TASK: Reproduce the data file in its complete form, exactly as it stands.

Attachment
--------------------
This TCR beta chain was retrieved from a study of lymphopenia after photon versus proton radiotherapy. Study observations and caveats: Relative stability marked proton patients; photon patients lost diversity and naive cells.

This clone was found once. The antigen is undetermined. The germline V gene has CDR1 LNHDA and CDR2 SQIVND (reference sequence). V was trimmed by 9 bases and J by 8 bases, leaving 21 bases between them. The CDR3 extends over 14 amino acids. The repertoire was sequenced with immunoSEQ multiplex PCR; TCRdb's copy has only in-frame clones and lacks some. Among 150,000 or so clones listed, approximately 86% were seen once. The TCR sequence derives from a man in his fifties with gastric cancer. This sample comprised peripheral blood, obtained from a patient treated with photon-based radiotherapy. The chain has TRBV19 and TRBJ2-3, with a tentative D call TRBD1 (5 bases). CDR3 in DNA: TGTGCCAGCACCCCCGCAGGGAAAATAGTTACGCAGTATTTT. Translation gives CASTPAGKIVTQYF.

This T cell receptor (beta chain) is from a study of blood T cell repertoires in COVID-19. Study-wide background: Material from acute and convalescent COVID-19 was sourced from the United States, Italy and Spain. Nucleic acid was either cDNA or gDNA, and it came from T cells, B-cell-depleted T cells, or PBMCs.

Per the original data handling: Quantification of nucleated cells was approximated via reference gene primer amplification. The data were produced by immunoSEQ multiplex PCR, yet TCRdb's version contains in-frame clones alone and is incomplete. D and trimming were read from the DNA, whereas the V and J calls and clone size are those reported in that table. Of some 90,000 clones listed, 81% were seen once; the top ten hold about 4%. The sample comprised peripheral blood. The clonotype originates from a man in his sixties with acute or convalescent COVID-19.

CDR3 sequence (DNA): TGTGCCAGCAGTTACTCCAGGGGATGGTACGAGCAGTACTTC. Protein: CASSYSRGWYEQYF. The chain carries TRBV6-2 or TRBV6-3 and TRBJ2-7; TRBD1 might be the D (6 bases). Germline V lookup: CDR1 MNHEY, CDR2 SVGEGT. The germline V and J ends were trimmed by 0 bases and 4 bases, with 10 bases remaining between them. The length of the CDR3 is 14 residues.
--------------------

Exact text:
This TCR beta chain was retrieved from a study of lymphopenia after photon versus proton radiotherapy. Study observations and caveats: Relative stability marked proton patients; photon patients lost diversity and naive cells.

This clone was found once. The antigen is undetermined. The germline V gene has CDR1 LNHDA and CDR2 SQIVND (reference sequence). V was trimmed by 9 bases and J by 8 bases, leaving 21 bases between them. The CDR3 extends over 14 amino acids. The repertoire was sequenced with immunoSEQ multiplex PCR; TCRdb's copy has only in-frame clones and lacks some. Among 150,000 or so clones listed, approximately 86% were seen once. The TCR sequence derives from a man in his fifties with gastric cancer. This sample comprised peripheral blood, obtained from a patient treated with photon-based radiotherapy. The chain has TRBV19 and TRBJ2-3, with a tentative D call TRBD1 (5 bases). CDR3 in DNA: TGTGCCAGCACCCCCGCAGGGAAAATAGTTACGCAGTATTTT. Translation gives CASTPAGKIVTQYF.

This T cell receptor (beta chain) is from a study of blood T cell repertoires in COVID-19. Study-wide background: Material from acute and convalescent COVID-19 was sourced from the United States, Italy and Spain. Nucleic acid was either cDNA or gDNA, and it came from T cells, B-cell-depleted T cells, or PBMCs.

Per the original data handling: Quantification of nucleated cells was approximated via reference gene primer amplification. The data were produced by immunoSEQ multiplex PCR, yet TCRdb's version contains in-frame clones alone and is incomplete. D and trimming were read from the DNA, whereas the V and J calls and clone size are those reported in that table. Of some 90,000 clones listed, 81% were seen once; the top ten hold about 4%. The sample comprised peripheral blood. The clonotype originates from a man in his sixties with acute or convalescent COVID-19.

CDR3 sequence (DNA): TGTGCCAGCAGTTACTCCAGGGGATGGTACGAGCAGTACTTC. Protein: CASSYSRGWYEQYF. The chain carries TRBV6-2 or TRBV6-3 and TRBJ2-7; TRBD1 might be the D (6 bases). Germline V lookup: CDR1 MNHEY, CDR2 SVGEGT. The germline V and J ends were trimmed by 0 bases and 4 bases, with 10 bases remaining between them. The length of the CDR3 is 14 residues.